The best angle for solar panels can change around 15 degrees a year, depending on the year and solar panels are more efficient when they can track the sun during the day. Most homeowners who install solar panels won’t have tracking technology, while utility-scale solar developers are more likely to. This means that a state like Texas, whose renewable mix is more focused on large solar arrays, could see less dramatic drop-offs in solar power throughout the day or throughout the year than a state like California, which has more residential solar.
A roof-mounted four kilowatt-hour solar PV system with standard specs where I grew up in Northern California would get 7.45 kilowatts-hours per meter squared per day in July, generating 689 kilowatt-hours of power, according to National Renewable Energy Laboratory PVWatts tool; in September, solar radiation would drop down to 6.6 kilowatt-hours per meter squared per day and 587 kilowatt-hours per month.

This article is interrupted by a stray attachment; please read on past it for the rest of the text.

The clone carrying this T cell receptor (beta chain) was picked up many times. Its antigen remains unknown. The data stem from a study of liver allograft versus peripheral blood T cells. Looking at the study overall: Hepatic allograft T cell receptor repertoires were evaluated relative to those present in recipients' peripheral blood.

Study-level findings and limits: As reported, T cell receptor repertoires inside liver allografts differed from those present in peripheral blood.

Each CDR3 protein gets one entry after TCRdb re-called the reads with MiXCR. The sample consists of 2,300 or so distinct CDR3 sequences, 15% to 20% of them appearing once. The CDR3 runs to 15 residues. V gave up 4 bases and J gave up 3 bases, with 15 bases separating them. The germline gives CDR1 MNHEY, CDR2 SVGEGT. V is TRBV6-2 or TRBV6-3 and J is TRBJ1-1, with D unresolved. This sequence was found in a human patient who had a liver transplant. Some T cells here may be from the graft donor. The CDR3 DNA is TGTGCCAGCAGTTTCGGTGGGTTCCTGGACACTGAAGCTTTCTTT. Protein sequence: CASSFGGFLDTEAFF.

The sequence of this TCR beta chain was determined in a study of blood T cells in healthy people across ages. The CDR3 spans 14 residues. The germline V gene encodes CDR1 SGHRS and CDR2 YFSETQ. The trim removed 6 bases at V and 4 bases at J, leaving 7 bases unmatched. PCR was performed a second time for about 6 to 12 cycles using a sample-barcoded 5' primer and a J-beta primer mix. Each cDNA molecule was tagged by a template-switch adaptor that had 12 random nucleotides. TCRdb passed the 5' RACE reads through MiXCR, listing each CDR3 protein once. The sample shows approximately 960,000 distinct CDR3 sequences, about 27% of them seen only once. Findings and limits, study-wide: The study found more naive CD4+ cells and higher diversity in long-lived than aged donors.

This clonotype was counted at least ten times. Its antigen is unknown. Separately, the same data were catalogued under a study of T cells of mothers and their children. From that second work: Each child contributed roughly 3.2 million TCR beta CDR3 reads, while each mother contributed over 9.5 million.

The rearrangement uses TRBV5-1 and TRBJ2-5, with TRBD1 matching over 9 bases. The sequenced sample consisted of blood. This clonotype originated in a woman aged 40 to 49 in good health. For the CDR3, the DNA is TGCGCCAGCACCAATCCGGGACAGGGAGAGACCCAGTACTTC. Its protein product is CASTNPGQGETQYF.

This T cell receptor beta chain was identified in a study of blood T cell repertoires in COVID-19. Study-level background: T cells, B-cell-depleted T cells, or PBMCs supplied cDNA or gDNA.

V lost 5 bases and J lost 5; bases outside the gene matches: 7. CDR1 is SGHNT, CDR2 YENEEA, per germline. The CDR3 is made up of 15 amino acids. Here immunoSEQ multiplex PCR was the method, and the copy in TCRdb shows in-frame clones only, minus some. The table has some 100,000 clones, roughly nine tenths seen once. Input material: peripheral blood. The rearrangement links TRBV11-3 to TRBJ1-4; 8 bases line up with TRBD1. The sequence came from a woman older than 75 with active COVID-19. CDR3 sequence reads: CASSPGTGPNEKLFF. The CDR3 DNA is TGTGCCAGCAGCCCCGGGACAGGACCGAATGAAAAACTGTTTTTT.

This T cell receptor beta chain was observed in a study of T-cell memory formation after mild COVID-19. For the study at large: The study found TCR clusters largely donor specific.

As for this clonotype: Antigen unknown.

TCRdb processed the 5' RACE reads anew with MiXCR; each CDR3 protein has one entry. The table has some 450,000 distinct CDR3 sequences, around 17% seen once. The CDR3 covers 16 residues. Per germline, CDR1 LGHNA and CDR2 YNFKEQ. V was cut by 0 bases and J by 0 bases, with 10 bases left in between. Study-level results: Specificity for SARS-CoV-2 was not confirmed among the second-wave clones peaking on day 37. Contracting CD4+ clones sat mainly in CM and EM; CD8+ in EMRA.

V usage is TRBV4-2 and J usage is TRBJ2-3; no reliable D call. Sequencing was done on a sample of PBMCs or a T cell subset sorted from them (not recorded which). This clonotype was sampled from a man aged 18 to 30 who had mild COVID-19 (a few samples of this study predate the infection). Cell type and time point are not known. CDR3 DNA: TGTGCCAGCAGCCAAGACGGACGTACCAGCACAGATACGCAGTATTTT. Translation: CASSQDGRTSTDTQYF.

This admittedly basic math suggests it's possible California could struggle this month — and in future Septembers — with meeting electricity demand.
In the past 10 years, California’s annual load peak has occurred in September five times, with the peak loads in 2022 and 2021 occurring on September 6 and 8 respectively.
This year has been, so far, not particularly stressful for the Golden State’s grid thanks to some good luck — no region-wide, prolonged heat waves that max out California’s grid and make imports scarce, mild temperatures on the coasts where the state’s population is concentrated, no major wildfires, and plentiful hydro power thanks to massive snowfall this past winter — as well as massive deployment of batteries across the grid. The batteries especially can help alleviate these duck curve dynamics, as they essentially redistribute power from the sunniest part of the day to the evenings.
While Texas set several new records this year in electricity usage, California has stayed well short of its 52,000 megawatt record last September. California set records for solar power in June and July, with almost 16,000 megawatts, while total demand over 40,000 megawatts.
“While we haven’t seen substantial stress on the grid this summer, we haven’t been fully tested. If we got the kind of west-wide heat we experienced in September 2022, we could need to tap into the state’s emergency or strategic reserves again,” Anne Gonzales, a spokesperson for the California Independent System Operator, told me in an email.